Europe uses Dutch calculation model for risk assessment of pesticides

The European Food Safety Authority (EFSA) will be using a Dutch calculation model, which maps the risks posed to consumers by the cumulative exposure to multiple pesticide residues in food. The Monte Carlo Risk Assessment (MCRA) program is an independent research tool from the Dutch government, developed by the Biometris department of Wageningen University & Research, in close cooperation with the Dutch National Institute for Public Health and the Environment (RIVM).

Our food contains various pesticide residues and the EFSA wishes to know the extent of the health risks involved. The organisation assesses the risks for the food chain and food safety in Europe, and provides the European Commission, European Parliament and individual member states with advice in the field of food safety.

It is thought that pesticides which cause the same specific effects can produce cumulative toxicity. The MCRA calculation model can analyse the cumulative effects of exposure to pesticide residues in food.

Model never before used on this scale
'We should be proud that Europe is using our calculation model – the first time on this scale,' says Hilko van der Voet, scientist at Wageningen University & Research. 'We have extensive experience in the field of risk modelling and its implementation in software. Our models are complex but provide the most realistic image possible.'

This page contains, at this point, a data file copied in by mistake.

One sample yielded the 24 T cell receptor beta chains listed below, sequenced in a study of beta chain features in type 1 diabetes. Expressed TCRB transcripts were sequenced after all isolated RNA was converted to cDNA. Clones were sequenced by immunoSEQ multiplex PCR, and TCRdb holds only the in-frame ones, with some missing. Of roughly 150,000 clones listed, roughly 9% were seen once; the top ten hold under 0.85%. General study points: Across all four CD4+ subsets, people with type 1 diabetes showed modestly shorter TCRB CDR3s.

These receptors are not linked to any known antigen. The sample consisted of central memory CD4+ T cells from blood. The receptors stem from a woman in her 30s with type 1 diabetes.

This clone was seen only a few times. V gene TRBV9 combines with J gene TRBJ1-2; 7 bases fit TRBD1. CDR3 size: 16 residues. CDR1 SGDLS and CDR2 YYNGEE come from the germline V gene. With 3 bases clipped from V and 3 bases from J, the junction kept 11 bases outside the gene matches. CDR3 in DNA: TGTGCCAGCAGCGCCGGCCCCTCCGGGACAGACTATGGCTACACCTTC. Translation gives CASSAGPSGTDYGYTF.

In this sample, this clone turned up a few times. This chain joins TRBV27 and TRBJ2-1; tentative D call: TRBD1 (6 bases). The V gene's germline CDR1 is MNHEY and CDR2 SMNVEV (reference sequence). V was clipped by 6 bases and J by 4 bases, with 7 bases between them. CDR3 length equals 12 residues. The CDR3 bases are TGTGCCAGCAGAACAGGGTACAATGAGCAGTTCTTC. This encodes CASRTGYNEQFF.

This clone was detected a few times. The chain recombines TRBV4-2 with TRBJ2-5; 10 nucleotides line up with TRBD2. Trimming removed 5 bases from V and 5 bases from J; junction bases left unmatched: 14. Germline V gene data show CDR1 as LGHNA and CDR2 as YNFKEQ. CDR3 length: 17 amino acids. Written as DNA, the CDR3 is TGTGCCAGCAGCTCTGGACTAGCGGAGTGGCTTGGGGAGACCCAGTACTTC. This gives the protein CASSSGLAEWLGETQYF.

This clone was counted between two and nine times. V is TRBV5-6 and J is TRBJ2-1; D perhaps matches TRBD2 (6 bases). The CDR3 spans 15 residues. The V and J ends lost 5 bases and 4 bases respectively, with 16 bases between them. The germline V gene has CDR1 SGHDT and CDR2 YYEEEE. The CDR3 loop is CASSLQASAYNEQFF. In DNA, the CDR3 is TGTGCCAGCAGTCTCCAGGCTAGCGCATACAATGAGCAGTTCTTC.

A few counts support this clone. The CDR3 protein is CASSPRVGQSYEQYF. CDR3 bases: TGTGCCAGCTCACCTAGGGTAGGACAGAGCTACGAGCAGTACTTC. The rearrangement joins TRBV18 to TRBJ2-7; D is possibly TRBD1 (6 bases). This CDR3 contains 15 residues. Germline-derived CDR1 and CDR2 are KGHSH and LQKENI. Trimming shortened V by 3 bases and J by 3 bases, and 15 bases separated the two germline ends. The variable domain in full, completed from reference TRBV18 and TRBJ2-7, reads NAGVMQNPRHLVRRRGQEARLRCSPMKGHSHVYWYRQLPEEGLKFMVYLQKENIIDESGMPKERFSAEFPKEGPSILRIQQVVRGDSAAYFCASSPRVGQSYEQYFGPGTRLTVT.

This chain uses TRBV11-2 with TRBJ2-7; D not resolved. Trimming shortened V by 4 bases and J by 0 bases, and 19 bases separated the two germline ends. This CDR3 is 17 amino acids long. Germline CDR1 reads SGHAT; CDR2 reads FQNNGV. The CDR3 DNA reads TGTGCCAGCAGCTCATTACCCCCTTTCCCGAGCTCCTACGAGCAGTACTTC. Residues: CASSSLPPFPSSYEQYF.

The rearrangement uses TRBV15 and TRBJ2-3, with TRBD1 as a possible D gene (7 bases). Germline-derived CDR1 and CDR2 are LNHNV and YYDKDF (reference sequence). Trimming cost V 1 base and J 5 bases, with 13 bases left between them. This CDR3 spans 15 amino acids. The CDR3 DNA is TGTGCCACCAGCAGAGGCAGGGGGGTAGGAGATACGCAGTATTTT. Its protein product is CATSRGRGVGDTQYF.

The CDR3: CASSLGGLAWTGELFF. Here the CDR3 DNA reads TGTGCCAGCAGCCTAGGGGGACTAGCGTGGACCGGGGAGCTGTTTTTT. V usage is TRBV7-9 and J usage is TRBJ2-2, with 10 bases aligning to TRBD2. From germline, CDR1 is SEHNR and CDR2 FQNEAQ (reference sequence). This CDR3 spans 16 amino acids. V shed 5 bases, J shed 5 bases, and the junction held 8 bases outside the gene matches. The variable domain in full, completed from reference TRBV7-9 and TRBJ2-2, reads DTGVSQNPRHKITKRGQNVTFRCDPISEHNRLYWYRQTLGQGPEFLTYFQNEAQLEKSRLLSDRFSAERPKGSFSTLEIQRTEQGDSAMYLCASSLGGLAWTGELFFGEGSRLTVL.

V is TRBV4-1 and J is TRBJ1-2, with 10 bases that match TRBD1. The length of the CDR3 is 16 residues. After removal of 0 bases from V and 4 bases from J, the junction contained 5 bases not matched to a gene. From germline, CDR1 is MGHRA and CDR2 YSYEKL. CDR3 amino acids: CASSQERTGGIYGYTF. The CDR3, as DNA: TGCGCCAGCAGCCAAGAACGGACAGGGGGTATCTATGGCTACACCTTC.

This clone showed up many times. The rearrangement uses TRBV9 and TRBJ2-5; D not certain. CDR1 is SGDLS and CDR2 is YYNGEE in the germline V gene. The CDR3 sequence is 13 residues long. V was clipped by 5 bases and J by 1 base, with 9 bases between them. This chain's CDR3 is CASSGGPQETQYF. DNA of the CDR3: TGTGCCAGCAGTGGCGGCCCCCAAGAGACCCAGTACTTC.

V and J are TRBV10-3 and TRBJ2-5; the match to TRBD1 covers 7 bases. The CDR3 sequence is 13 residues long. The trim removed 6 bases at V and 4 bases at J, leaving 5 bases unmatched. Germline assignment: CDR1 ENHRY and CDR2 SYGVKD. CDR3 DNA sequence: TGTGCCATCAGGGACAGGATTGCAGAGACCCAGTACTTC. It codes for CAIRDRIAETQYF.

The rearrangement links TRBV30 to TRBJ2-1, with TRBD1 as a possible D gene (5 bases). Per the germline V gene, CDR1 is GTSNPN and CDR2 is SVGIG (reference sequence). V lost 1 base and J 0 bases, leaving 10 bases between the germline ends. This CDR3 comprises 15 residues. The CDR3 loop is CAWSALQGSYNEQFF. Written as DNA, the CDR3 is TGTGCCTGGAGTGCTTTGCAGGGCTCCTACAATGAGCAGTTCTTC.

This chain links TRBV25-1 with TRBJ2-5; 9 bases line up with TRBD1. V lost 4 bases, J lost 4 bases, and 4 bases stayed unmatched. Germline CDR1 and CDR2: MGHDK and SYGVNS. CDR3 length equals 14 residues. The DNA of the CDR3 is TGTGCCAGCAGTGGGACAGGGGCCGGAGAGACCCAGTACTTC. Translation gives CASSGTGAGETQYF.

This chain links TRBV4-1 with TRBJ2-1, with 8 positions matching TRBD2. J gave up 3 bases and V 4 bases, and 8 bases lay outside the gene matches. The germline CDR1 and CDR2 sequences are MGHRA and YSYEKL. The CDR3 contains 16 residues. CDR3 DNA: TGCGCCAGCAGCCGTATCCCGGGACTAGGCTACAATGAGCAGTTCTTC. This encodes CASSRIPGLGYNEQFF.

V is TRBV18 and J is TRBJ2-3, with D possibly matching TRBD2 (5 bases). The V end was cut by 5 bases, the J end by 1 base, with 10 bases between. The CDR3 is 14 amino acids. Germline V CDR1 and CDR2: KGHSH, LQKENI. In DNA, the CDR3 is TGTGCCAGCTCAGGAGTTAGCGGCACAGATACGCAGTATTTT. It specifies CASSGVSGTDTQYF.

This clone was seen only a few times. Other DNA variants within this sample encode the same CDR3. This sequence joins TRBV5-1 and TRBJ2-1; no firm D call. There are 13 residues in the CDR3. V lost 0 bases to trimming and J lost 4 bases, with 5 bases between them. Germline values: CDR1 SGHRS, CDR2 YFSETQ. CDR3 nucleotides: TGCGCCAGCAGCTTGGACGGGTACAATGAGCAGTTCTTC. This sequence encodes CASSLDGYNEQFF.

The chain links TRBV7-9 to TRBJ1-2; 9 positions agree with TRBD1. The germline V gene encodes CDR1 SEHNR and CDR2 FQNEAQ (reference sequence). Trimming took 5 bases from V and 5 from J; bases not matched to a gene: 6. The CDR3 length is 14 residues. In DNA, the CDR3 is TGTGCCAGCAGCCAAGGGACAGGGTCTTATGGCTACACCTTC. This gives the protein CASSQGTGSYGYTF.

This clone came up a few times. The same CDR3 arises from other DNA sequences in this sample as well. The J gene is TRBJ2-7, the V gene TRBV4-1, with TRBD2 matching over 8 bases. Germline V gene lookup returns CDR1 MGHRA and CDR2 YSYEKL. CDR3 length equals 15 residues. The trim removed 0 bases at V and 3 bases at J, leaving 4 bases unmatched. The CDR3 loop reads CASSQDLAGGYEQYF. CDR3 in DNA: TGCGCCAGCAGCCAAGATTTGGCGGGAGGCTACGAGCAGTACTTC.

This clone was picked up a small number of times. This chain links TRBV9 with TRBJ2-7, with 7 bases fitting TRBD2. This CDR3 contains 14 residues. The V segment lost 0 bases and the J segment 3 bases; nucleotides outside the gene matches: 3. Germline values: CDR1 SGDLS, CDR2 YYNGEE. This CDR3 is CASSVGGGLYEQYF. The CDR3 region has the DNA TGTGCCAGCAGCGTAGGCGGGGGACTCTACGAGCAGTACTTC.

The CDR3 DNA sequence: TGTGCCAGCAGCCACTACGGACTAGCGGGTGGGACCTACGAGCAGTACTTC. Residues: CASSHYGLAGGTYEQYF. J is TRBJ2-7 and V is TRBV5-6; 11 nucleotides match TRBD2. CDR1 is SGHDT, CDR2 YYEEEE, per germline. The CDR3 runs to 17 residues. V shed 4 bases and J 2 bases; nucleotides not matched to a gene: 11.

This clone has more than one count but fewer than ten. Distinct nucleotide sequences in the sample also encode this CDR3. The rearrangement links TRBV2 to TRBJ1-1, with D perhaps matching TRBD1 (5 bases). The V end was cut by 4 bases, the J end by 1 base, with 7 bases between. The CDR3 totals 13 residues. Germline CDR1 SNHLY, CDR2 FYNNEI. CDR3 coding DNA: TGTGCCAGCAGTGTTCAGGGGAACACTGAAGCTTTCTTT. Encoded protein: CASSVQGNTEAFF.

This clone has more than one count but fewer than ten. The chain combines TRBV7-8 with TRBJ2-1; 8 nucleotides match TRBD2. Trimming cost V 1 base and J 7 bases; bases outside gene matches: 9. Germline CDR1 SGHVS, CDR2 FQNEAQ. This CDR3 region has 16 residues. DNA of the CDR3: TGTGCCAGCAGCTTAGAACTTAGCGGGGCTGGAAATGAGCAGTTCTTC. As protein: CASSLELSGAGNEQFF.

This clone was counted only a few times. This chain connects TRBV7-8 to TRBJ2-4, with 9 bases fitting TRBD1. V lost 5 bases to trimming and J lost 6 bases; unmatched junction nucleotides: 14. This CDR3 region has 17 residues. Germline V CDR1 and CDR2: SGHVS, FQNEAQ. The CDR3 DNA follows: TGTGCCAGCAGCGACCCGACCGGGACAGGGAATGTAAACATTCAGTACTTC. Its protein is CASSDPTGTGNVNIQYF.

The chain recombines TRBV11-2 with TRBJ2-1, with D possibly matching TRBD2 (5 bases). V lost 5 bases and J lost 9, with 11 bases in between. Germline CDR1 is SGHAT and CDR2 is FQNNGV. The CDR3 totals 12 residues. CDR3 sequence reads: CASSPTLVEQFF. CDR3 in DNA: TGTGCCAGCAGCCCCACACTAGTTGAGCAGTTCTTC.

Assessments are currently being made with the model, aimed specifically at risks to the thyroid and nervous system. The results are expected to be published by the EFSA by the end of the year. Eventually, the model will also be used to calculate health risks to other organs.

Major step forward
The MCRA calculation model is currently being refined with a data model which describes the relations between the required datasets. The new data model is expected to contribute to a better availability of all the required data for the risk calculations.

According to Luc Mohimont from the Pesticides Unit at EFSA, the authority sees the newly published data model as a major step forward. 'We expect the database will be built and filled within the next three years, and from then on risk assessors at the EU and national level will have the means to perform these sophisticated assessments.'

Source: Wageningen University & Research

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